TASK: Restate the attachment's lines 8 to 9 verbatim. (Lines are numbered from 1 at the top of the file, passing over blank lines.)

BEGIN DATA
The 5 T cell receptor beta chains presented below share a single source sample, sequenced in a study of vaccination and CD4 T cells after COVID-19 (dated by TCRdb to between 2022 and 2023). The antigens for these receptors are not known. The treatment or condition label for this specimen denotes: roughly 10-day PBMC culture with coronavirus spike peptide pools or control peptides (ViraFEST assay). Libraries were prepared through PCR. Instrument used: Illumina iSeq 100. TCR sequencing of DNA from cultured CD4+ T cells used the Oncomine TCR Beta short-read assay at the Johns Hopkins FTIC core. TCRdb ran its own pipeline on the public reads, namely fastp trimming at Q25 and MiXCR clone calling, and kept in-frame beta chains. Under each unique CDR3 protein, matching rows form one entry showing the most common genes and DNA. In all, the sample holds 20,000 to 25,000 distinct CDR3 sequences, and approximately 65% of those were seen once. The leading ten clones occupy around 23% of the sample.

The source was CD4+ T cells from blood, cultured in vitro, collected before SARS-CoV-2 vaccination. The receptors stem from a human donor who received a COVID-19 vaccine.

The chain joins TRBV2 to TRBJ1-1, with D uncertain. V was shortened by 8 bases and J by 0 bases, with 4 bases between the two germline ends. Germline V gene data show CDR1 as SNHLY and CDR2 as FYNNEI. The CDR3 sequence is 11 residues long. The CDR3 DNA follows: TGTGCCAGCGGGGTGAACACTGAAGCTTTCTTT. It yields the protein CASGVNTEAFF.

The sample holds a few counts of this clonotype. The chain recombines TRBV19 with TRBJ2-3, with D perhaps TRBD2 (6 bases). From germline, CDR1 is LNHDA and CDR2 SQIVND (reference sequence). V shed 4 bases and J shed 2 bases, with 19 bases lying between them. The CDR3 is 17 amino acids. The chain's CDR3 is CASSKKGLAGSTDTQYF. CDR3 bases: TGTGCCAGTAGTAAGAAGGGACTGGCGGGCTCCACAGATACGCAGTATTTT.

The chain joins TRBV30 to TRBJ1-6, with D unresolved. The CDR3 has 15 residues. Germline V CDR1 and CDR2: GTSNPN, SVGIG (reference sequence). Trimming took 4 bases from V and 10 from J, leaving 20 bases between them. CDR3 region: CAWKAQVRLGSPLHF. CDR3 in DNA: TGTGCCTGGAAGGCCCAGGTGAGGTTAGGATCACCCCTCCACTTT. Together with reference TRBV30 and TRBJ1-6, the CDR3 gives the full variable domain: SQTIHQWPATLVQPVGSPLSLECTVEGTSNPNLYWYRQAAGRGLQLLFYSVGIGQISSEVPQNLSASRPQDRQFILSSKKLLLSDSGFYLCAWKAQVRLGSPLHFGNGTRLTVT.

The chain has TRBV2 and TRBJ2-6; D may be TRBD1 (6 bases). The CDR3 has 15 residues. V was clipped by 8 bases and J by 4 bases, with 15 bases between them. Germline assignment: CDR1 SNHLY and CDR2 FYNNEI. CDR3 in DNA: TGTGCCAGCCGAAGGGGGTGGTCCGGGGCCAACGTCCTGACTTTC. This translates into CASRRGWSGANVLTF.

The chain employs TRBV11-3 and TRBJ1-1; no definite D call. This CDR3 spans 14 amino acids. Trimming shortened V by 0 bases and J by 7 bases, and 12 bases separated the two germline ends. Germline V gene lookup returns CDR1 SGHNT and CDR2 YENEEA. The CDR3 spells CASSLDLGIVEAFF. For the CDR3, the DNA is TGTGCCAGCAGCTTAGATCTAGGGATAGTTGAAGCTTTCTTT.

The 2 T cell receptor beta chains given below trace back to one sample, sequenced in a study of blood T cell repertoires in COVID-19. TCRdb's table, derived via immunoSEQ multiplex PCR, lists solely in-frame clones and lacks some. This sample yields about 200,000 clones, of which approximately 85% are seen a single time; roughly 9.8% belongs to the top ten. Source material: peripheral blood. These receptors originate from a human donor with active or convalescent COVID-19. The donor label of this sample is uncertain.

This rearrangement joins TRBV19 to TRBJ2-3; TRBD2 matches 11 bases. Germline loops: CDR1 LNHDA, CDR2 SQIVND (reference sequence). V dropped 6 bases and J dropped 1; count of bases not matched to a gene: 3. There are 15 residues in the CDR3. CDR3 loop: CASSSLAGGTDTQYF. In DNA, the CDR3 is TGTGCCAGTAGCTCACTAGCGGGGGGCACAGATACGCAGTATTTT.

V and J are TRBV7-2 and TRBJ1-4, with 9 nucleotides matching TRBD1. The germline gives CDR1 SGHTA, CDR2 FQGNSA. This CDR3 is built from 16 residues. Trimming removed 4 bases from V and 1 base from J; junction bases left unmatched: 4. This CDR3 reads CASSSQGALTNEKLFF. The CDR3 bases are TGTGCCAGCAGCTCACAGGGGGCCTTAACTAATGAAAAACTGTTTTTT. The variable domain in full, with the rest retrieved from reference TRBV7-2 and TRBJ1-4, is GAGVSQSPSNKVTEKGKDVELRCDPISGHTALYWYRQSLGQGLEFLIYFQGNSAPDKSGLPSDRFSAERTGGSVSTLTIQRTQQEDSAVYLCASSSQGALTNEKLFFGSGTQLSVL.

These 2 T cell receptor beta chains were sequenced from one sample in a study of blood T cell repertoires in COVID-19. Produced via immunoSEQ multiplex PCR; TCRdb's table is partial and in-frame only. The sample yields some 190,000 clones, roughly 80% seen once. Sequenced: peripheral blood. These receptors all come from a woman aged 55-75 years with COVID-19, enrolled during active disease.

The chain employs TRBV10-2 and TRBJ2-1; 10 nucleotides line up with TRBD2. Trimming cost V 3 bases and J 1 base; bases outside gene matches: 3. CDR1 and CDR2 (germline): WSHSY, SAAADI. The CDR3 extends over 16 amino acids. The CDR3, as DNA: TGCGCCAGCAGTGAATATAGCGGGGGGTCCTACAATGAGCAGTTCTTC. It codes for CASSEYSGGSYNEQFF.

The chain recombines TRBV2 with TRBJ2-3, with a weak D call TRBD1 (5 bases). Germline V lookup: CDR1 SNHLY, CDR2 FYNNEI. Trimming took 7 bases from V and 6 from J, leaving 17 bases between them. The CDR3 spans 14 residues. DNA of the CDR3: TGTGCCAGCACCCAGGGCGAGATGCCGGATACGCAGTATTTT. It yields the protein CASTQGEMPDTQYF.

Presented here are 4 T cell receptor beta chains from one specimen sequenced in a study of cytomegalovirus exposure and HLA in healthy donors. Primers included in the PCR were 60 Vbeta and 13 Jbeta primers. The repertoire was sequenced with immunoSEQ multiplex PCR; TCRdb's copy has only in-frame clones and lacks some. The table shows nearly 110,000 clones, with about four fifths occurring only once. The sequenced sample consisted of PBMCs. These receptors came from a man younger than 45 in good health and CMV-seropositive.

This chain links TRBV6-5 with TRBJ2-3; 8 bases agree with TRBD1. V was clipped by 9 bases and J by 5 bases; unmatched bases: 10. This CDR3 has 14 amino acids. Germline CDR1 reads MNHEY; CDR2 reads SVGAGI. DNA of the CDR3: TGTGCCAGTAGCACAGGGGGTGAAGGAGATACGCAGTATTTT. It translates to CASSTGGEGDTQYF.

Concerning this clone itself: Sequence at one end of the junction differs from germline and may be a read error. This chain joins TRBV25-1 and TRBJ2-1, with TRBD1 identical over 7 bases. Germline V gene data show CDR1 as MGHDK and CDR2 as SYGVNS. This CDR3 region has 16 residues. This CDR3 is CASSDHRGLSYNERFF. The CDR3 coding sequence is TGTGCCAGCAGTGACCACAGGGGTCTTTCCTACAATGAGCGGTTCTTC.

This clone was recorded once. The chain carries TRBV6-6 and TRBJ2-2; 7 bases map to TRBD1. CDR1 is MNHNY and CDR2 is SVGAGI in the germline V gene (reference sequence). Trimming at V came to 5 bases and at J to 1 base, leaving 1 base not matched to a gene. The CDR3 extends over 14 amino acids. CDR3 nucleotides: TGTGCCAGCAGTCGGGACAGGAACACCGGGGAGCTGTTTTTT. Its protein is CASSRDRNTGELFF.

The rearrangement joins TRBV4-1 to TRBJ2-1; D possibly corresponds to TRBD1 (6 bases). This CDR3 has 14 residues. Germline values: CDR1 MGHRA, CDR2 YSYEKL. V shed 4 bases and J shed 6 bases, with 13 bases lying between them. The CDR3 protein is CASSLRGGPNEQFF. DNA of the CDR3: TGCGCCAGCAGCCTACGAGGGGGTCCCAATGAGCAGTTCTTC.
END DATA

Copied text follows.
The 2 T cell receptor beta chains given below trace back to one sample, sequenced in a study of blood T cell repertoires in COVID-19. TCRdb's table, derived via immunoSEQ multiplex PCR, lists solely in-frame clones and lacks some. This sample yields about 200,000 clones, of which approximately 85% are seen a single time; roughly 9.8% belongs to the top ten. Source material: peripheral blood. These receptors originate from a human donor with active or convalescent COVID-19. The donor label of this sample is uncertain.

This rearrangement joins TRBV19 to TRBJ2-3; TRBD2 matches 11 bases. Germline loops: CDR1 LNHDA, CDR2 SQIVND (reference sequence). V dropped 6 bases and J dropped 1; count of bases not matched to a gene: 3. There are 15 residues in the CDR3. CDR3 loop: CASSSLAGGTDTQYF. In DNA, the CDR3 is TGTGCCAGTAGCTCACTAGCGGGGGGCACAGATACGCAGTATTTT.